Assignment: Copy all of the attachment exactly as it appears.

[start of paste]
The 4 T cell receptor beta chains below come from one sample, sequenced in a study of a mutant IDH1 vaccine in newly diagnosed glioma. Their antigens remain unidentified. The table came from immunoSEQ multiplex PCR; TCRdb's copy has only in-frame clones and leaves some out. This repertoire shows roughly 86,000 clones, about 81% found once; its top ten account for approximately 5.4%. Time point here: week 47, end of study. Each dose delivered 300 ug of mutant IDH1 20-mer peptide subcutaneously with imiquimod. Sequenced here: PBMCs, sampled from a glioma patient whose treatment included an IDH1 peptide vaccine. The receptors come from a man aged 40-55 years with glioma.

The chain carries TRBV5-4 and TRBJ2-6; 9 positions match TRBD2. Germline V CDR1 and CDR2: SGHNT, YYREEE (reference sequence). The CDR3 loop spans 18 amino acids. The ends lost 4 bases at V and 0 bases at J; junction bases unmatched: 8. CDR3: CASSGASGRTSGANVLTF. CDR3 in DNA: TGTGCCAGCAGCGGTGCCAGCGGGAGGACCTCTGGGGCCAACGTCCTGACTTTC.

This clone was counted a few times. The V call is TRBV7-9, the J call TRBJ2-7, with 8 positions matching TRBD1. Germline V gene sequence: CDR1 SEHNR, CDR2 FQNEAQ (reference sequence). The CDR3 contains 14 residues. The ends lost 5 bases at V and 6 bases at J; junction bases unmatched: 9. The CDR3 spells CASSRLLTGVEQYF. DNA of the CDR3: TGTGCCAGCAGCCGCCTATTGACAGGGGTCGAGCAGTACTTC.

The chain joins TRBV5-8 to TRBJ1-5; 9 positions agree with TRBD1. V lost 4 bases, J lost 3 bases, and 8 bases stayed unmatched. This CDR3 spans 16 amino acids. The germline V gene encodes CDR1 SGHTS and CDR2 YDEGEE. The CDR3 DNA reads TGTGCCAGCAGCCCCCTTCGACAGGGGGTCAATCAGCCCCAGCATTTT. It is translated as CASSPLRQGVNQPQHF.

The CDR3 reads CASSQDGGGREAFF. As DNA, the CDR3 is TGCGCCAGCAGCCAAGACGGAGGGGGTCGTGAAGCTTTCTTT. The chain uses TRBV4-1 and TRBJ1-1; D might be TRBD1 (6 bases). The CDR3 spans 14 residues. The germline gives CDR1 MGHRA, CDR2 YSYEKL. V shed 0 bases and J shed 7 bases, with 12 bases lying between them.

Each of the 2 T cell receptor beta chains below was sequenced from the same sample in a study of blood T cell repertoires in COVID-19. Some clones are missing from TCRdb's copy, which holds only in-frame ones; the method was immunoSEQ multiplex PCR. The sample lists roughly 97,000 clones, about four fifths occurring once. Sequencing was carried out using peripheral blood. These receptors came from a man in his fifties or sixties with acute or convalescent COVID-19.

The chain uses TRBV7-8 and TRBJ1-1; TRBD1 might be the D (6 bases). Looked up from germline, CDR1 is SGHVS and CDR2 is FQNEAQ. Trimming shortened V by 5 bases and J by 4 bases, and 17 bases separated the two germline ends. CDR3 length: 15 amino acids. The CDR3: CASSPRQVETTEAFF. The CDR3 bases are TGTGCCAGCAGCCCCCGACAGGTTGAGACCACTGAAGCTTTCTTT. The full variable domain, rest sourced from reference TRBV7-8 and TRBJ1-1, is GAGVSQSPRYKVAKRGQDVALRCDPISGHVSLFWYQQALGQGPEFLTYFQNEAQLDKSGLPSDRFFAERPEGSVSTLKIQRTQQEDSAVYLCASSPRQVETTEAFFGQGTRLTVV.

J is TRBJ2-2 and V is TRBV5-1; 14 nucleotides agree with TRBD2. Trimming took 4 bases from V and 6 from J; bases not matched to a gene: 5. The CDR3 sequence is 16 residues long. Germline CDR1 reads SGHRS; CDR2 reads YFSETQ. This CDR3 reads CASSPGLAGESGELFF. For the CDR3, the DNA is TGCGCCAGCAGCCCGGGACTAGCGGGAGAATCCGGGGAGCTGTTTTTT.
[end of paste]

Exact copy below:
The 4 T cell receptor beta chains below come from one sample, sequenced in a study of a mutant IDH1 vaccine in newly diagnosed glioma. Their antigens remain unidentified. The table came from immunoSEQ multiplex PCR; TCRdb's copy has only in-frame clones and leaves some out. This repertoire shows roughly 86,000 clones, about 81% found once; its top ten account for approximately 5.4%. Time point here: week 47, end of study. Each dose delivered 300 ug of mutant IDH1 20-mer peptide subcutaneously with imiquimod. Sequenced here: PBMCs, sampled from a glioma patient whose treatment included an IDH1 peptide vaccine. The receptors come from a man aged 40-55 years with glioma.

The chain carries TRBV5-4 and TRBJ2-6; 9 positions match TRBD2. Germline V CDR1 and CDR2: SGHNT, YYREEE (reference sequence). The CDR3 loop spans 18 amino acids. The ends lost 4 bases at V and 0 bases at J; junction bases unmatched: 8. CDR3: CASSGASGRTSGANVLTF. CDR3 in DNA: TGTGCCAGCAGCGGTGCCAGCGGGAGGACCTCTGGGGCCAACGTCCTGACTTTC.

This clone was counted a few times. The V call is TRBV7-9, the J call TRBJ2-7, with 8 positions matching TRBD1. Germline V gene sequence: CDR1 SEHNR, CDR2 FQNEAQ (reference sequence). The CDR3 contains 14 residues. The ends lost 5 bases at V and 6 bases at J; junction bases unmatched: 9. The CDR3 spells CASSRLLTGVEQYF. DNA of the CDR3: TGTGCCAGCAGCCGCCTATTGACAGGGGTCGAGCAGTACTTC.

The chain joins TRBV5-8 to TRBJ1-5; 9 positions agree with TRBD1. V lost 4 bases, J lost 3 bases, and 8 bases stayed unmatched. This CDR3 spans 16 amino acids. The germline V gene encodes CDR1 SGHTS and CDR2 YDEGEE. The CDR3 DNA reads TGTGCCAGCAGCCCCCTTCGACAGGGGGTCAATCAGCCCCAGCATTTT. It is translated as CASSPLRQGVNQPQHF.

The CDR3 reads CASSQDGGGREAFF. As DNA, the CDR3 is TGCGCCAGCAGCCAAGACGGAGGGGGTCGTGAAGCTTTCTTT. The chain uses TRBV4-1 and TRBJ1-1; D might be TRBD1 (6 bases). The CDR3 spans 14 residues. The germline gives CDR1 MGHRA, CDR2 YSYEKL. V shed 0 bases and J shed 7 bases, with 12 bases lying between them.

Each of the 2 T cell receptor beta chains below was sequenced from the same sample in a study of blood T cell repertoires in COVID-19. Some clones are missing from TCRdb's copy, which holds only in-frame ones; the method was immunoSEQ multiplex PCR. The sample lists roughly 97,000 clones, about four fifths occurring once. Sequencing was carried out using peripheral blood. These receptors came from a man in his fifties or sixties with acute or convalescent COVID-19.

The chain uses TRBV7-8 and TRBJ1-1; TRBD1 might be the D (6 bases). Looked up from germline, CDR1 is SGHVS and CDR2 is FQNEAQ. Trimming shortened V by 5 bases and J by 4 bases, and 17 bases separated the two germline ends. CDR3 length: 15 amino acids. The CDR3: CASSPRQVETTEAFF. The CDR3 bases are TGTGCCAGCAGCCCCCGACAGGTTGAGACCACTGAAGCTTTCTTT. The full variable domain, rest sourced from reference TRBV7-8 and TRBJ1-1, is GAGVSQSPRYKVAKRGQDVALRCDPISGHVSLFWYQQALGQGPEFLTYFQNEAQLDKSGLPSDRFFAERPEGSVSTLKIQRTQQEDSAVYLCASSPRQVETTEAFFGQGTRLTVV.

J is TRBJ2-2 and V is TRBV5-1; 14 nucleotides agree with TRBD2. Trimming took 4 bases from V and 6 from J; bases not matched to a gene: 5. The CDR3 sequence is 16 residues long. Germline CDR1 reads SGHRS; CDR2 reads YFSETQ. This CDR3 reads CASSPGLAGESGELFF. For the CDR3, the DNA is TGCGCCAGCAGCCCGGGACTAGCGGGAGAATCCGGGGAGCTGTTTTTT.